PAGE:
“Where would you like it to be?”
The American landscape painter Linden Fredrick creates almost anonymous scenes of the rural built environment, often at dusk, devoid of the human figure. Although humanity has a strong implied presence in his paintings often presented as a welcoming lighted window to entice the weary traveler. Unlike the works of the famed American artist Edward Hooper to whom Fredrick is often compared; a comparison that is more about style than intent.
As Fredrick explained in a promotional video for Haynes Gallery “I always felt that once a figure, a person is in the painting then that painting becomes about that person and what is that person’s story. But when you take that person out it becomes the viewer’s story and to viewers that’s a lot more interesting.”
A dedicated cyclist Fredrick discovers many of his subjects whilst out riding, a practice that allows him the time to experience the passing parade more intimately than from the window of a motor car and with a greater range than walking can provide.
Fredrick is also an amateur musician with an ongoing interest in stringed instruments. He makes cellos and is teaching himself to play the violin and it is an interest that affects his painting.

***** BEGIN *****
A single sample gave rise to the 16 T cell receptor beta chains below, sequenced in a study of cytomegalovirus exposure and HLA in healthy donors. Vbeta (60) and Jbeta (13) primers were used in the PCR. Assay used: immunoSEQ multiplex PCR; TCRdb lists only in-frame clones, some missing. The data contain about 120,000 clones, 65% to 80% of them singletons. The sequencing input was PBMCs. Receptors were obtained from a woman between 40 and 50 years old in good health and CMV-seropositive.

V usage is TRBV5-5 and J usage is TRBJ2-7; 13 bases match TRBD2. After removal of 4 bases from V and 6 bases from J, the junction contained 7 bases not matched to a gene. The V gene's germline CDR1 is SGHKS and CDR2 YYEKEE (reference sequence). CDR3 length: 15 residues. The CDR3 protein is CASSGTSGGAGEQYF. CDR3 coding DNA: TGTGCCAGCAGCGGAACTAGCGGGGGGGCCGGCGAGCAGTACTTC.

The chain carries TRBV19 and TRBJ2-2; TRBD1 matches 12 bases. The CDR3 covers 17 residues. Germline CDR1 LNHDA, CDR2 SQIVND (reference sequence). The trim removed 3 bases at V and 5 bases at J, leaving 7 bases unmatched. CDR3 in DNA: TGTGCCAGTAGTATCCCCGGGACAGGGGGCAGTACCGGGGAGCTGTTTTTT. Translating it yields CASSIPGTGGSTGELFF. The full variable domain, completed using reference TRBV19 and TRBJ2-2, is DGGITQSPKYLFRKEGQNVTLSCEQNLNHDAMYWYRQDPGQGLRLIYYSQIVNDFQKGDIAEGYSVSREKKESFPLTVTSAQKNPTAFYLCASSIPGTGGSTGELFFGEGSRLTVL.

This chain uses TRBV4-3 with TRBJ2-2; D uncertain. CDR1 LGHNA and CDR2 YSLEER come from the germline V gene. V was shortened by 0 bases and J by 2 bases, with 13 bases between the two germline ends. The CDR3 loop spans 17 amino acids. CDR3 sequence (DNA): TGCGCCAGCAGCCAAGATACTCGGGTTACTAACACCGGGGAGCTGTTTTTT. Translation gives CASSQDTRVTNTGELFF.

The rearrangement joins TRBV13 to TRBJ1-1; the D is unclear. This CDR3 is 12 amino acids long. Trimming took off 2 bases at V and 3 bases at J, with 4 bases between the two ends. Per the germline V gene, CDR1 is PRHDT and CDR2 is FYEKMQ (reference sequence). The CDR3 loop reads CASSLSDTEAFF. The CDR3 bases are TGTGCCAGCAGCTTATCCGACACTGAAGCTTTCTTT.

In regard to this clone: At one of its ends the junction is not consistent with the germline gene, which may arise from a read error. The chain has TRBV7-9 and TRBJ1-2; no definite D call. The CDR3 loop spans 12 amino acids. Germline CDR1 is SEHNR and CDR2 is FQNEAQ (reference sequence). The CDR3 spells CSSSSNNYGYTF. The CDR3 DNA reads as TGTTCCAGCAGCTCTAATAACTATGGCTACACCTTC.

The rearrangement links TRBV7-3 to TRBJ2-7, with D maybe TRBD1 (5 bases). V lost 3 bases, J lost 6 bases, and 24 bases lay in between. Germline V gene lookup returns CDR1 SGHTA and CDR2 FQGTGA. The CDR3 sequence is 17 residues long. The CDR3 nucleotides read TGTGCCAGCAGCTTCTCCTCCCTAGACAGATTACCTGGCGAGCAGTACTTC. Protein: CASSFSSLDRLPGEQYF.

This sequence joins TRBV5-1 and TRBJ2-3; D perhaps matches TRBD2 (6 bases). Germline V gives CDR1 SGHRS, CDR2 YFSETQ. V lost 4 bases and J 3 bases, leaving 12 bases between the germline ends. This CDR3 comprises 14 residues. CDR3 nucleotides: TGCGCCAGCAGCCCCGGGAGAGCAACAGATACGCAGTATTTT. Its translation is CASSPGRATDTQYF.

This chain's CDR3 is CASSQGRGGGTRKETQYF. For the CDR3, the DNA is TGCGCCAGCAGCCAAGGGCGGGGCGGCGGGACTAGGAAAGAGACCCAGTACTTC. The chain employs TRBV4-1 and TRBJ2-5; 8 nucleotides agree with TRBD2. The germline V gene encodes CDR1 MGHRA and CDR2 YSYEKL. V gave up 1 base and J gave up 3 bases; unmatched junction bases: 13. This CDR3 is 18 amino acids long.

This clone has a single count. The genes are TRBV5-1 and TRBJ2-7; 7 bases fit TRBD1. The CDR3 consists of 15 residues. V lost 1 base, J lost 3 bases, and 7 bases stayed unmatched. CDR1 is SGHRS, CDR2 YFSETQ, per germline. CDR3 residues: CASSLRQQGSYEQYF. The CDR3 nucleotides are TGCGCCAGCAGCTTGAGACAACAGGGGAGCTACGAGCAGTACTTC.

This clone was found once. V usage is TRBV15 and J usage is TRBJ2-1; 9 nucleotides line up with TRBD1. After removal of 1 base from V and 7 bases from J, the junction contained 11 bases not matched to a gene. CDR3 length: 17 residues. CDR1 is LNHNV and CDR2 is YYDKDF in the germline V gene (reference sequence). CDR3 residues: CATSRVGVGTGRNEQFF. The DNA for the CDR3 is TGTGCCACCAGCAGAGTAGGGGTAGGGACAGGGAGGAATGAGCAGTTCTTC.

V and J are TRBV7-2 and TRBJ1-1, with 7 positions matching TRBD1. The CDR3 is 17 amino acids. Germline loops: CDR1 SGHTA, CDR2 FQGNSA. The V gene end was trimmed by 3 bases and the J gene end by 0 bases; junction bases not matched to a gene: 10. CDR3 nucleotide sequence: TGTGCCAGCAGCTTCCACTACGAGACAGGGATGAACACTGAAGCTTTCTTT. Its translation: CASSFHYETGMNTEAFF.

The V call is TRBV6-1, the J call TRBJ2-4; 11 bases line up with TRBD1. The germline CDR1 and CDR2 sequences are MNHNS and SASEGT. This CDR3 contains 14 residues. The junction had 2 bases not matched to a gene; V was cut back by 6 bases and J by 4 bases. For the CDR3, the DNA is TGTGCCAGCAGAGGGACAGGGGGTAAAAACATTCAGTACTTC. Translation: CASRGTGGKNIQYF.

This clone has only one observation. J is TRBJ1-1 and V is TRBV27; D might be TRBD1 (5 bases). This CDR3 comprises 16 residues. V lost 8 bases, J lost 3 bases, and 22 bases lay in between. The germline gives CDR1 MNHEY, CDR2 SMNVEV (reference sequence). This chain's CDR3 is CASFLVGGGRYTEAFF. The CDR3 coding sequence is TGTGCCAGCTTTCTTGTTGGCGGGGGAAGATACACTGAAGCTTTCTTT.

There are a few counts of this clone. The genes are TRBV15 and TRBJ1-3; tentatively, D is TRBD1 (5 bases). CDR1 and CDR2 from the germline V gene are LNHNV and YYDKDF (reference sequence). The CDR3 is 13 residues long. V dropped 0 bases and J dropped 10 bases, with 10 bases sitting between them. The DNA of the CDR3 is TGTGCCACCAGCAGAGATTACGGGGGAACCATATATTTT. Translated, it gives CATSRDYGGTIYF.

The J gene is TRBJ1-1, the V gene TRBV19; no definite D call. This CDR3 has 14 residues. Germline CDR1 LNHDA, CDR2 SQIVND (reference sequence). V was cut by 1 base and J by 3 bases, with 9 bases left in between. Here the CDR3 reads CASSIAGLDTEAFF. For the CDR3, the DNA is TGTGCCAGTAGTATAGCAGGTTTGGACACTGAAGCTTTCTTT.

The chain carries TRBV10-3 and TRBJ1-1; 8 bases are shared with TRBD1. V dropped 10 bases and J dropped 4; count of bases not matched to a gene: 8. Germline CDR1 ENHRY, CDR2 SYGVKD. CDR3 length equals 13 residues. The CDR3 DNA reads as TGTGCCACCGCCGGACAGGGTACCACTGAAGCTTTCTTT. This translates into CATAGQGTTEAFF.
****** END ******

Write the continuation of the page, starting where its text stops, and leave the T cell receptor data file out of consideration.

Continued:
About which he said in a Forum Gallery promotional video “I think the correlation between music and my work is a good analogy because there are harmonies, there is an aesthetic, a mood.”
Using a palette limited to three colors from which he mixes all the colors needed for a painting, thus creating the harmony that holds his work together and provides its atmosphere.
As he says “I deal with what’s called a triad in which I think about only three colors. It’s like chords in music, so you take the key of C and there’s three major members of that. I do the same thing with painting and it’s based on the same kind of mathematical form.”
But unlike the musician who uses sound to provoke an experience, Fredrick uses paint.
As he has explained “It’s about where people live and work. It’s a lot about the road, what we all see as everyday places. It’s also seeing the extraordinary in an everyday place.
His current exhibition Linden Fredrick: Roadside Tales is on show at Pennsylvania’s James A. Michener Art Museum until the 13th of March 2016.